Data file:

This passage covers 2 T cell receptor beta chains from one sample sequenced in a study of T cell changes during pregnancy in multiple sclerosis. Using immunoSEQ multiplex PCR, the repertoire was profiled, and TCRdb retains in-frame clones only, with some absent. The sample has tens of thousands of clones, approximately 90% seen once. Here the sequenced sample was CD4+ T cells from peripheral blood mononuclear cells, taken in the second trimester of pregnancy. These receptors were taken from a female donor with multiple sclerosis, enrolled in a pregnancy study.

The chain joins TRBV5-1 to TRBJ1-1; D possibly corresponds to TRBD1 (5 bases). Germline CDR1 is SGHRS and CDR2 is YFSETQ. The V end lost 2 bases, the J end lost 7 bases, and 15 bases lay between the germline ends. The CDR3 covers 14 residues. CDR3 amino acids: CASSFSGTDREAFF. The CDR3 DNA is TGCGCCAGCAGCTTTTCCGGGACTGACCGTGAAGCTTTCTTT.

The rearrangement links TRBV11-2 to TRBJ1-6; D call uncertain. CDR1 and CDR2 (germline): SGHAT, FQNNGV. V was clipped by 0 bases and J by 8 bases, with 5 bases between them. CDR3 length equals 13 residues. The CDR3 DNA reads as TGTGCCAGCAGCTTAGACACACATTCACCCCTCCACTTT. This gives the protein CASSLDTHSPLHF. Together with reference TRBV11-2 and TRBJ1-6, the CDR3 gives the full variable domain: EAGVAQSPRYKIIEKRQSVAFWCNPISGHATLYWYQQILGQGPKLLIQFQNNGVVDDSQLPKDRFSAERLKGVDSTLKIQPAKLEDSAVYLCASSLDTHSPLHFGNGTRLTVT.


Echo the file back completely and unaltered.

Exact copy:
This passage covers 2 T cell receptor beta chains from one sample sequenced in a study of T cell changes during pregnancy in multiple sclerosis. Using immunoSEQ multiplex PCR, the repertoire was profiled, and TCRdb retains in-frame clones only, with some absent. The sample has tens of thousands of clones, approximately 90% seen once. Here the sequenced sample was CD4+ T cells from peripheral blood mononuclear cells, taken in the second trimester of pregnancy. These receptors were taken from a female donor with multiple sclerosis, enrolled in a pregnancy study.

The chain joins TRBV5-1 to TRBJ1-1; D possibly corresponds to TRBD1 (5 bases). Germline CDR1 is SGHRS and CDR2 is YFSETQ. The V end lost 2 bases, the J end lost 7 bases, and 15 bases lay between the germline ends. The CDR3 covers 14 residues. CDR3 amino acids: CASSFSGTDREAFF. The CDR3 DNA is TGCGCCAGCAGCTTTTCCGGGACTGACCGTGAAGCTTTCTTT.

The rearrangement links TRBV11-2 to TRBJ1-6; D call uncertain. CDR1 and CDR2 (germline): SGHAT, FQNNGV. V was clipped by 0 bases and J by 8 bases, with 5 bases between them. CDR3 length equals 13 residues. The CDR3 DNA reads as TGTGCCAGCAGCTTAGACACACATTCACCCCTCCACTTT. This gives the protein CASSLDTHSPLHF. Together with reference TRBV11-2 and TRBJ1-6, the CDR3 gives the full variable domain: EAGVAQSPRYKIIEKRQSVAFWCNPISGHATLYWYQQILGQGPKLLIQFQNNGVVDDSQLPKDRFSAERLKGVDSTLKIQPAKLEDSAVYLCASSLDTHSPLHFGNGTRLTVT.